Brockas’ Manila by Night sends regards to cutie-cutie

BLITZ REVIEW - Juaniyo Arcellana - The Philippine Star
Brockas� Manila by Night sends regards to cutie-cutie
The main strength of Manila by Night by filmmakers Khavn dela Cruz (Bembol Brocka), Roxlee (Akira Brocka) and Lav Diaz (Pugot Brocka) is that it showcases each’s worldview in a newfound, parallel medium, and they come out none the worse for wear. Recorded in Berlin in the spring of 2022, the album is part-cinema verite and part-subversive MTV, with appropriate references to past works and experiments. – PHOTOS FROM KHAVN DELA CRUZ AND THE BROCKAS’ FACEBOOK ACCOUNTS
STAR / File

Return of the primitive is what first comes to mind upon hearing the Brockas’ Manila by Night, the latest long-playing album of the band of filmmakers, who happen to pick up musical instruments, write songs and record them gung-ho style in the age of digital, K-pop and AI. Not that this signals a throwback to analog though the sensibility may well be, but Khavn dela Cruz (Bembol Brocka), Lav Diaz (Pugot Brocka) and Roxlee (Akira Brocka) have grasp of music slightly above rudimentary, and they put this to good use.

The main strength of Manila by Night is that it showcases each filmmaker’s worldview in a newfound, parallel medium, and they come out none the worse for wear. Recorded in Berlin in the spring of 2022, the album is part-cinema verite and part-subversive MTV, with appropriate references to past works and experiments, including Bembol’s series of demo tapes and soundtracks for silent films, Pugot’s predilection for emo and black-and-white renderings, and Akira’s admirable one-of-a-kind graphic novel, Planet of the Noses.

The point is we have not been here before, even if snatches and excerpts may be alternately verisimilar and/or serendipitous, the three horsemen of Philippine independent cinema are in fine form much like their progenitors Cesar Asar, Flash Asoge and Syokoy Ronald.

Bless You starts out proceedings in ambient manner, and as Ravi Shankar once said in the Concert for Bangladesh, if you appreciate the tuning so much, we hope you like the playing better. Don’t get too excited with musicians’ tuning of instruments, even if in fact such may verge on the religious. Or is it vertigo.

Akira shifts into gear with Two Birds that humorously takes issue with the popular expression hitting two birds with one stone, and that whoever invented this saying showcasing cruelty to birds should be put in prison and accused of treason, the harmonica on the prowl with attendant absurdity though the band appears to be serious, ending with a tribute to Yoko Ono at her despalinghado prime that dares the listener to shut the record player. Might be reminded of that track from Roxlee’s The Ghost of Rocker Janis with the verse that goes, “bulate ni cutie-cutie/ parang spaghetti.”

Another way of whispering a song is presented by Pugot in tracks three and five, Pagtahan and Uniberso that are necessarily the most introspective, and reminds the listener of how the director’s films first cast the likes of Banaue Miclat (Ebolusyon ng Pamilyang Pilipino) and Dolly de Leon (Historya ni Ha), and while those films were hours long, his songs in Manila by Night are short. Brevity is key when Pugot sings, kasama kita sa gitna ng panaginip, because what else is cinema but the dream made flesh.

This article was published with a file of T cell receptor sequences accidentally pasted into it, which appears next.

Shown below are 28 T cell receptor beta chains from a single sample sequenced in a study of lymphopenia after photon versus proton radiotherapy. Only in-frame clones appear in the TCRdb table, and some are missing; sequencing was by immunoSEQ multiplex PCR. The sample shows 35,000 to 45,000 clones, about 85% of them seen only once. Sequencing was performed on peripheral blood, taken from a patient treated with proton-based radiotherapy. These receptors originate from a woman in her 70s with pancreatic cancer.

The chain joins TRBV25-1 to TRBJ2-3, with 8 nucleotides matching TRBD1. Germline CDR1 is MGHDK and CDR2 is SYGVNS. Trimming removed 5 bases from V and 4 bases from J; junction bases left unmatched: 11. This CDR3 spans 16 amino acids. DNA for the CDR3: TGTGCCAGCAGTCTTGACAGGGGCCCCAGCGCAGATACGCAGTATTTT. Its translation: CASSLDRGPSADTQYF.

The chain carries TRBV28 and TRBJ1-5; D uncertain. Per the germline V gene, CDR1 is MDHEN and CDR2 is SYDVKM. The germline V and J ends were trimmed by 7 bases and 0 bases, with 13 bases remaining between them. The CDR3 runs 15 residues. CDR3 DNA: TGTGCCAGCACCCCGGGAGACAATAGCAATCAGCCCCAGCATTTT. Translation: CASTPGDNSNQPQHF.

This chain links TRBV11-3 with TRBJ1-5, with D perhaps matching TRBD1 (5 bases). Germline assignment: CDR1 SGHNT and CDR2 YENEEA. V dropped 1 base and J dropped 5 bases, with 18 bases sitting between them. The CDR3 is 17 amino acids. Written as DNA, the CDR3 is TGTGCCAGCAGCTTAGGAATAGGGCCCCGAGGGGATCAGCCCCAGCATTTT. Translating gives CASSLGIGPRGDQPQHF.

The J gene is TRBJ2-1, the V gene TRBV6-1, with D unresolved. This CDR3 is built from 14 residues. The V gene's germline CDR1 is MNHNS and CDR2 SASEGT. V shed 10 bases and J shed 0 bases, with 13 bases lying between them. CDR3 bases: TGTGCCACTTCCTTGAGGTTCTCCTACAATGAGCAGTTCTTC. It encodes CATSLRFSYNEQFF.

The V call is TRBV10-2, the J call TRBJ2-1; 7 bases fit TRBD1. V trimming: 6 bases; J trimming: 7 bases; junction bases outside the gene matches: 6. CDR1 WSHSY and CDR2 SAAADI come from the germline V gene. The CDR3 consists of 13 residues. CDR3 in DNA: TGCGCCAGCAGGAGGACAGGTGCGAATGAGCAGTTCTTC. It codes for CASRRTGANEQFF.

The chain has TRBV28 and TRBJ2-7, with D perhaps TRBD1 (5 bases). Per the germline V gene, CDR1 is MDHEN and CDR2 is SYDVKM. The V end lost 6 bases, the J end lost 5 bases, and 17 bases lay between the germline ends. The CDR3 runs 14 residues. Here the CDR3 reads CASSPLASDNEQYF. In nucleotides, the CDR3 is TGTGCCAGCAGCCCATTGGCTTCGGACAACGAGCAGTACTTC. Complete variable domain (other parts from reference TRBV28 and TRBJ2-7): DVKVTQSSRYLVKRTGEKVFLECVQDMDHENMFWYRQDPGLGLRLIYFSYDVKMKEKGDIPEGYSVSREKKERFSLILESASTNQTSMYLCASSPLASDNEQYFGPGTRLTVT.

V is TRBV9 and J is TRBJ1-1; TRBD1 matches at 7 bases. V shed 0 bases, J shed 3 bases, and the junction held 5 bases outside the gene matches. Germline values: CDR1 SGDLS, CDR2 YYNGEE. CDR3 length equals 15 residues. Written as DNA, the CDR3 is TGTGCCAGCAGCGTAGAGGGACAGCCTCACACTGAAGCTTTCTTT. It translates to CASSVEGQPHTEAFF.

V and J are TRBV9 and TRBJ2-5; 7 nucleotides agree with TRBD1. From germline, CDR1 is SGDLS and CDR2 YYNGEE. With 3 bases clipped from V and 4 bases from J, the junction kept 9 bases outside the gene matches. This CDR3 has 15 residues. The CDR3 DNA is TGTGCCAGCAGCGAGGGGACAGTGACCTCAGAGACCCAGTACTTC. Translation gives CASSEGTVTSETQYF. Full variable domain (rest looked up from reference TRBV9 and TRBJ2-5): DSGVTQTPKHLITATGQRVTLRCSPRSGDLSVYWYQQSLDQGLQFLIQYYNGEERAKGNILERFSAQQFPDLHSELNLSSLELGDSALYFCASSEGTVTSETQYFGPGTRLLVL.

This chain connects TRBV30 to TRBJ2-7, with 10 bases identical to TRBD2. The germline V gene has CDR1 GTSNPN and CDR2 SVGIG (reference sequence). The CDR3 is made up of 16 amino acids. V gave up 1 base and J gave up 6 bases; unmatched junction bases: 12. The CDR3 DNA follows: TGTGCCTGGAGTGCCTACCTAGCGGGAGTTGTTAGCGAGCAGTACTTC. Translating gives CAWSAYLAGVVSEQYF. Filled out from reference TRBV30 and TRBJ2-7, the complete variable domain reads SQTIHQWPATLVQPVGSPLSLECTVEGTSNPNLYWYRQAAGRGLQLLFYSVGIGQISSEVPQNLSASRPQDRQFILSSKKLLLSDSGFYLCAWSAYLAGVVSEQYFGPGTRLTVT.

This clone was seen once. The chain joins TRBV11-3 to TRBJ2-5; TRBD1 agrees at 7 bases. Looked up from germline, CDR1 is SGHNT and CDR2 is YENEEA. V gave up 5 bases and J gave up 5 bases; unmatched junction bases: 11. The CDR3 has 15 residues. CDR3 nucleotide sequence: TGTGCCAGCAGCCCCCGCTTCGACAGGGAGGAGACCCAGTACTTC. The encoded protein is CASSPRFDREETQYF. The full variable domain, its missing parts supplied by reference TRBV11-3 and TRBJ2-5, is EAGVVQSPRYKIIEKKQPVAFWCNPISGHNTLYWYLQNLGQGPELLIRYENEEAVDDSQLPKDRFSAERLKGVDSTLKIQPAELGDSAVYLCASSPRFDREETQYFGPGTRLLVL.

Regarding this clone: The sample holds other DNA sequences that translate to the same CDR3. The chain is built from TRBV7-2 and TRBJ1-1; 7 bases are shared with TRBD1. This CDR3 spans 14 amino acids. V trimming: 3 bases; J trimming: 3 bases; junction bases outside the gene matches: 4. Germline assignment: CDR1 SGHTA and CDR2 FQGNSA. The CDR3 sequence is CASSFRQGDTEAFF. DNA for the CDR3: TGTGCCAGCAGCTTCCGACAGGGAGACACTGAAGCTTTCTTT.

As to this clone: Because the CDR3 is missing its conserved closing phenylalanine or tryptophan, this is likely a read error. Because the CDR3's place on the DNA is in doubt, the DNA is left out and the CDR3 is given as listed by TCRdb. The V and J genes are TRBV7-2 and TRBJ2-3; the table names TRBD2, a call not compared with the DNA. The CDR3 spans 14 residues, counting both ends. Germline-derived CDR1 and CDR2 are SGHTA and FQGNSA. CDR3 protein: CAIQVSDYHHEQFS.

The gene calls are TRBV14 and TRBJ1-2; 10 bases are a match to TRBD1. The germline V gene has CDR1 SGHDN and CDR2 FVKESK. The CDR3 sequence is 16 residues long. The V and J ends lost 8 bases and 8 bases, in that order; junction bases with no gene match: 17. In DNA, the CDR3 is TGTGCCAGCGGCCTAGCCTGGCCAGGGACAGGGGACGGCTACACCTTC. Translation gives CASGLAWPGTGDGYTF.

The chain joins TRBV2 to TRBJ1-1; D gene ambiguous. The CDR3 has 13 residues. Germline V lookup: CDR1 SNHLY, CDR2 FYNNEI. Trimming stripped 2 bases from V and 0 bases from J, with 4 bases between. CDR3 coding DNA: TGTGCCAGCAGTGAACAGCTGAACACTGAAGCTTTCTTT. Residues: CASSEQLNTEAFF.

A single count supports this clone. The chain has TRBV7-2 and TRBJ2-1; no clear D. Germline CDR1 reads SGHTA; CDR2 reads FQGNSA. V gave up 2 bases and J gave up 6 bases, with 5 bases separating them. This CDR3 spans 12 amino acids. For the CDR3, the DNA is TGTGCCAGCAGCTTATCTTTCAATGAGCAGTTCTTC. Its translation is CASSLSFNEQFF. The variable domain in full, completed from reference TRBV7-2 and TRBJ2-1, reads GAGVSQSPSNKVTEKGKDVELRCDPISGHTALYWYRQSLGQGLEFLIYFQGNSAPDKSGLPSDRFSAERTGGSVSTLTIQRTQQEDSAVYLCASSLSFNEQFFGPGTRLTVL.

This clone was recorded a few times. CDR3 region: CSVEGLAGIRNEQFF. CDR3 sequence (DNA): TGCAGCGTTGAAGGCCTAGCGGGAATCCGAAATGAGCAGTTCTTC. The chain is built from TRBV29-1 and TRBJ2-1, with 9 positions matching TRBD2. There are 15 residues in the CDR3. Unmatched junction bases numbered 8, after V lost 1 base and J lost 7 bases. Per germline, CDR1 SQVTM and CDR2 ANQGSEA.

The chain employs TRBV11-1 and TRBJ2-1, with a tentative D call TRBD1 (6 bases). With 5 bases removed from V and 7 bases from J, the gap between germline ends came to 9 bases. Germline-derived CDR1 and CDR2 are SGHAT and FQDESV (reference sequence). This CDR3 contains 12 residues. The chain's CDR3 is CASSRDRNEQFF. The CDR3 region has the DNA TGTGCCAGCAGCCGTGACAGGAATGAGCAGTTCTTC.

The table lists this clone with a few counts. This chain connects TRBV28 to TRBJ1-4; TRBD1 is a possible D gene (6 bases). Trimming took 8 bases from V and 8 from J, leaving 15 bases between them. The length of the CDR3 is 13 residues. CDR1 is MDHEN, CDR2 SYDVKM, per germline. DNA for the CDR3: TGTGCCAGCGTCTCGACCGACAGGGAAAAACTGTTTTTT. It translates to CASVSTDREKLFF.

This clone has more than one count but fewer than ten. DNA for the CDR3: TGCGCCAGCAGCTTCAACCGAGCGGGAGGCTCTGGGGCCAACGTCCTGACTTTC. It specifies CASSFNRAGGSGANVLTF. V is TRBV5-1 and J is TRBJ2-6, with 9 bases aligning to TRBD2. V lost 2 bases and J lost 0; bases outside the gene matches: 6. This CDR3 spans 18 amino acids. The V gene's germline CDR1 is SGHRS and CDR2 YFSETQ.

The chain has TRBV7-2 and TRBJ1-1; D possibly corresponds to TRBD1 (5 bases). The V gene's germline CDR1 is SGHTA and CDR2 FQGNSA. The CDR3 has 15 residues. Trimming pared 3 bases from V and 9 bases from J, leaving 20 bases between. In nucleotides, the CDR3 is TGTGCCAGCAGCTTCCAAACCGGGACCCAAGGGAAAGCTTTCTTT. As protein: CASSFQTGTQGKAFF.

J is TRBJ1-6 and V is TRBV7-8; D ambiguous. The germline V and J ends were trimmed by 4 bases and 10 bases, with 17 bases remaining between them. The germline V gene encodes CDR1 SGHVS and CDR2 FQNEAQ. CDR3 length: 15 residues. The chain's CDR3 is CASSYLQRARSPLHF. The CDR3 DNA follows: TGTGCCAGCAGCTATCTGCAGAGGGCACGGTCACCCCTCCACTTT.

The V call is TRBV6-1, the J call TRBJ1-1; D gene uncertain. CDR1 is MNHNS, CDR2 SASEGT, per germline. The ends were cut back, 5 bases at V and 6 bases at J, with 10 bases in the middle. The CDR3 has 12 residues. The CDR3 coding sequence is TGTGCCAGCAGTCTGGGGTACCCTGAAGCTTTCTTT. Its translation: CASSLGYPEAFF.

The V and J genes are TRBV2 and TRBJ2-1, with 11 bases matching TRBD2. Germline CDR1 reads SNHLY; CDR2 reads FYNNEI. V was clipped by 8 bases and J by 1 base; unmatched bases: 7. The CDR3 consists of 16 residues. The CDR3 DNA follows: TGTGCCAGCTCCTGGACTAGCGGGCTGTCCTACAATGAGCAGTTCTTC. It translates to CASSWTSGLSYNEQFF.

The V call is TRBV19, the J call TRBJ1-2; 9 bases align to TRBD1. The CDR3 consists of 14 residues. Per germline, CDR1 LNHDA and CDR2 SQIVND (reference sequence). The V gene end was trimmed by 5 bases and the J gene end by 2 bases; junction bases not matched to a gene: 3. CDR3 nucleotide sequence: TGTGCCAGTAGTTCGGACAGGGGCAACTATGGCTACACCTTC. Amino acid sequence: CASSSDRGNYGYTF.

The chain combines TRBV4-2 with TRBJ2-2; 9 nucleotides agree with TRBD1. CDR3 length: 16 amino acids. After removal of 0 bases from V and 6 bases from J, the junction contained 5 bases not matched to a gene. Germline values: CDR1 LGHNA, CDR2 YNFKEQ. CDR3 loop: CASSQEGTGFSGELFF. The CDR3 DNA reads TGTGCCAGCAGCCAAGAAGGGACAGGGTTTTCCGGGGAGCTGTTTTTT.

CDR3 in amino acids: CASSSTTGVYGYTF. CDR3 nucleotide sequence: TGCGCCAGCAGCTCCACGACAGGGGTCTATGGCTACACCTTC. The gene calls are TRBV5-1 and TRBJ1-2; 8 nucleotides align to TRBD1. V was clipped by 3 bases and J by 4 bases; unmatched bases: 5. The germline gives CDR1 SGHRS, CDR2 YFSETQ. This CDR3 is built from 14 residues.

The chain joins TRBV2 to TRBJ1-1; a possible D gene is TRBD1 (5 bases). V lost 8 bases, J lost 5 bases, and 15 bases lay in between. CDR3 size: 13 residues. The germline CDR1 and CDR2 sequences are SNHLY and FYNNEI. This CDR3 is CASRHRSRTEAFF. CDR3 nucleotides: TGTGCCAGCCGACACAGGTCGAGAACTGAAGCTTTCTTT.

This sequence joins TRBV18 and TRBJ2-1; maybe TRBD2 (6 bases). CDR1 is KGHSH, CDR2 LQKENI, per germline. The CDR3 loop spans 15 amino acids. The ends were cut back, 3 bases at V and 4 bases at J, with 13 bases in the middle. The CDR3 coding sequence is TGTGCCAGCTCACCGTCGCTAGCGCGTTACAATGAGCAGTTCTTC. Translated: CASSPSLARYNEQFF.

Track 4, Jingle lang ang Pahinga, is the album’s midway point and bridge, about the travails of a musician on the margins, but no less passionate about the craft even if forever outside the mainstream, whether by choice or circumstance. Could also be an indirect acknowledgment of the chordbook magazine from which a generation learned to play guitar, and they’re still playing until bladder is close to bursting.

The last two, tracks six and seven, may well be the showstoppers: Delubyo, which in its redacted version loses none of the power of the more than 20-minute long original posted on YouTube, and Nakalimutan ko Na that is vintage from about a decade ago, which has Bembol in all post proto punk glory.

Delubyo may have taken a page out of Yano’s Bawal, although the Brockas throw all structure out the window, preferring an anarchic delirium that best approximates Akira’s legendary primal scream that to this day raises the hair in beer gardens and their long-lost jukeboxes. The verse, kumain ka ba ng pizza, is no less existential as it is indicative of the Pinoy condition after the so-called drug war, as if to suggest that one must destroy everything in order to find what will be left standing, even if it means demolishing all the pizza.

As for Nakalimutan ko Na, why does the singer Bembol seem so upset about having forgotten the ladylove, except maybe for the reason that he hasn’t really forgotten? If memory is the gist of most art, the art of forgetting (and perhaps laughter) may be that medium’s most elusive trait, and which the Brockas celebrate and make us wonder if the superior culiculi and inferior culiculi live happily ever after.

Finally, here’s John Berger from his essay The Primitive and the Professional from the book About Looking: “I hope I have now made clearer why the ‘clumsiness’ of primitive art is a precondition of its eloquence. What it is saying could never be said with any ready-made skills. For what it is saying was never meant, according to the cultural class system, to be said.”

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